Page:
Every commentator singles out Mugnier’s prohibitively rare bottling of what Parker calls “a silken-textured, explosively aromatic, impulsively intense, seemingly weightless” Musigny. Mugnier is the second largest holder in this Grand Cru vineyard after Comte de Vogüé, with arguably better-located plots dead in the centre of the classic hillside part of the vineyard, (de Vogüé’s southerly parcel, known as Les Petits Musigny, is historically a separate Grand Cru in its own right). Many vintages of Mugnier Musigny have either completely vanished from the market or have seen prices rise fifty percent in recent years, as already shallow availability dwindles into virtual non-existence for what is regarded as one of the greatest wines in the appellation. In September 2016 this was further exacerbated when J.F. Mugnier announced he would no longer be releasing his Musigny en primeur, choosing instead to put small bottlings on the market only as they reach appropriate maturity. The news arrived in a letter signed by Jacques-Frédéric Mugnier, with a personal message to his oldest and dearest customers: “Too many of these great bottles are opened as early as a few months or a couple of years after they were filled, at a time when they can only offer a few hints of their future greatness. Something like watching an opera on a cell phone screen… Musigny is among our wines the one that, more than any other, not only deserves but demands patience.”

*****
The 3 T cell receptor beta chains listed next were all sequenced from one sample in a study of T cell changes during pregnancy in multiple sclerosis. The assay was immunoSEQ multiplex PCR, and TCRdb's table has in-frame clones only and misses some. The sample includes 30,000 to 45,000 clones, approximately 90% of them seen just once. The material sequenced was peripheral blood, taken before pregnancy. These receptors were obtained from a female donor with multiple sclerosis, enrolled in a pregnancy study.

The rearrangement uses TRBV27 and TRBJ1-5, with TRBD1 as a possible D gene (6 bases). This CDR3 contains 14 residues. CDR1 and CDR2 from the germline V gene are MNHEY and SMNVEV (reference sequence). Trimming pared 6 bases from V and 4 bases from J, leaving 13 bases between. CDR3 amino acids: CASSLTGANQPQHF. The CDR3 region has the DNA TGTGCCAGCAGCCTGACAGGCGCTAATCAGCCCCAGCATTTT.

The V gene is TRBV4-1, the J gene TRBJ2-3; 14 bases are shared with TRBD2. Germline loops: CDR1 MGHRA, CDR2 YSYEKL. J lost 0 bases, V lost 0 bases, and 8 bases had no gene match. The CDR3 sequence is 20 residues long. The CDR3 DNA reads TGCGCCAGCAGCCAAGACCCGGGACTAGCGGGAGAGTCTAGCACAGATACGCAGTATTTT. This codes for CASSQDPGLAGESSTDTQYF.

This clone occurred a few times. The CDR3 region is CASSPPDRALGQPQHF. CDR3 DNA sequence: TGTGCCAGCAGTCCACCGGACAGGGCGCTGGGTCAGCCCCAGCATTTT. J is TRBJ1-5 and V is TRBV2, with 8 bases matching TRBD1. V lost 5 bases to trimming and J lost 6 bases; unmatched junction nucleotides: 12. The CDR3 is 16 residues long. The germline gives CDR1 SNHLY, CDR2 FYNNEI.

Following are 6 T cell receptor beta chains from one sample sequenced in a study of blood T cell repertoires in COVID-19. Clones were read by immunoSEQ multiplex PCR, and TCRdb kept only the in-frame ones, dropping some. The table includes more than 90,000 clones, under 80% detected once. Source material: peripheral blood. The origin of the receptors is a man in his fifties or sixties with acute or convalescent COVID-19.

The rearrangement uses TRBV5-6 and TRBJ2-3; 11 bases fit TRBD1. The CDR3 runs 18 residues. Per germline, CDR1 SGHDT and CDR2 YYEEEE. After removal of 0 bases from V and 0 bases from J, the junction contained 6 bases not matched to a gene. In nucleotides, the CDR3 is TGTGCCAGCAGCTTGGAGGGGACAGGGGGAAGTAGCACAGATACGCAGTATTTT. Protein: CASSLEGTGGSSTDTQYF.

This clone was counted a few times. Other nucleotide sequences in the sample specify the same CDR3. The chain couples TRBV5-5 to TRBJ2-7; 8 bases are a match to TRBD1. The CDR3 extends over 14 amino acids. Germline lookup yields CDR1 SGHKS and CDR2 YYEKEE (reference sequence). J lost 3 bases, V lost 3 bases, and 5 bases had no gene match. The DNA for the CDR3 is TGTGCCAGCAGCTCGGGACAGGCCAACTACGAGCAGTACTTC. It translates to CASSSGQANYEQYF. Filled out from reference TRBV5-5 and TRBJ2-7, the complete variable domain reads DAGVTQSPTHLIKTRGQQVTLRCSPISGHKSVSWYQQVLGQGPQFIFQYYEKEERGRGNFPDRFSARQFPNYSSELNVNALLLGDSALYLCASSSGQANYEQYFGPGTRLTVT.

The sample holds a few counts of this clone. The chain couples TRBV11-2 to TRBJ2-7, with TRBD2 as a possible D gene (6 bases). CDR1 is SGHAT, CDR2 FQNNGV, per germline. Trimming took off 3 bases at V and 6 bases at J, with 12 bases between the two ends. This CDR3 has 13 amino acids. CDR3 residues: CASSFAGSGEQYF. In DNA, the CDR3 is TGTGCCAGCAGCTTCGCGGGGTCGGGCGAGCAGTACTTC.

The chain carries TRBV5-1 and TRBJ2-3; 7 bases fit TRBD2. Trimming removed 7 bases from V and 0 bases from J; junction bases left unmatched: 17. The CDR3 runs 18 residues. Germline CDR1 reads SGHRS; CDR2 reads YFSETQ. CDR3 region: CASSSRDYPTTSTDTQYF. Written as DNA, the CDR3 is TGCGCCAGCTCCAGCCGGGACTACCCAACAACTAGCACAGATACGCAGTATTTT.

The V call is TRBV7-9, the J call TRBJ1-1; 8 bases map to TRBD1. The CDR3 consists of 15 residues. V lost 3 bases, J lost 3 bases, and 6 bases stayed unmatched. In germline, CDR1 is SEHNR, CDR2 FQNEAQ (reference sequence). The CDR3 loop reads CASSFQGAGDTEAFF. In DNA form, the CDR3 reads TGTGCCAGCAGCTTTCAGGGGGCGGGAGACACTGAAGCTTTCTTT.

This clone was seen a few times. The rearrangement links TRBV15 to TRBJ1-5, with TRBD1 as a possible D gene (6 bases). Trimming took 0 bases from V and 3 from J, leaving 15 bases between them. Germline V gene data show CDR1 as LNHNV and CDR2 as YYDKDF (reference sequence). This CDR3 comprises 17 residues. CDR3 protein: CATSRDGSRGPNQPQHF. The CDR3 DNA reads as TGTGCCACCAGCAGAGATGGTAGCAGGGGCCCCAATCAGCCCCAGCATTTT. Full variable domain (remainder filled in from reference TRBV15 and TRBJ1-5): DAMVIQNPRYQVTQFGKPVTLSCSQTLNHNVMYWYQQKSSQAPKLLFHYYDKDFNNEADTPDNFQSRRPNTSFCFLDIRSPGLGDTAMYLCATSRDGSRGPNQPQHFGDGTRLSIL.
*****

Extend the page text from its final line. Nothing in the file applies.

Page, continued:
Those who have less patience are still lucky that Mugnier’s Bonnes-Mares, the Grand Cru at the northern end of Chambolle-Musigny does not lag far behind in quality, while perhaps even more remarkable are the domaine’s Premier Crus Les-Amoureuses and Les-Fuées, both of which are cult wines in their own right.

 

However, the most famous Premier Cru is undisputedly the Clos-de-la-Maréchale, Burgundy’s largest Monopole. This impressive holding is a “true” clos, with stone walls encircling its enormous 14 hectare area at the southernmost end of Nuits-Saint-Georges. In 2005 Frédéric Mugnier re-grafted some Pinot Noir to Chardonnay here with outstanding results, but both white and red are extremely hard to find.  For Galloni, the 2009 Clos-de-la-Maréchale Blanc “possesses gorgeous energy and depth”, while Steve Öhman believes that the 2010 red Clos-de-la-Maréchale “represents all the best in Burgundy … juicy, vibrant, complex, enjoyable … a magnificent wine.”

 

Jacques-Frederic Mugnier: The Background

From the mid-19th Century until 1984, the Mugnier wine estate was entirely leased out, and since 1945 this was done by contract with the outstanding quality négociant Domaine Faiveley, who oversaw every aspect of viticulture and winemaking. Nevertheless, J.F. Mugnier has stated by way of example that when the sharecropping contract for Clos-de-la-Maréchale finally expired in time for the 2004 vintage, the number of man-hours spent on each vine here tripled. Similarly, across the holdings, pruning systems have been optimised to regulate vigour and re-planting minimised to promote vine age. New oak has been gradually reduced in the cellar. These are just some details of Jacques-Frédéric’s increasingly elegance-focussed style, praised by the Revue des Vins de France for “opening up a new avenue in the expression of great Burgundy.”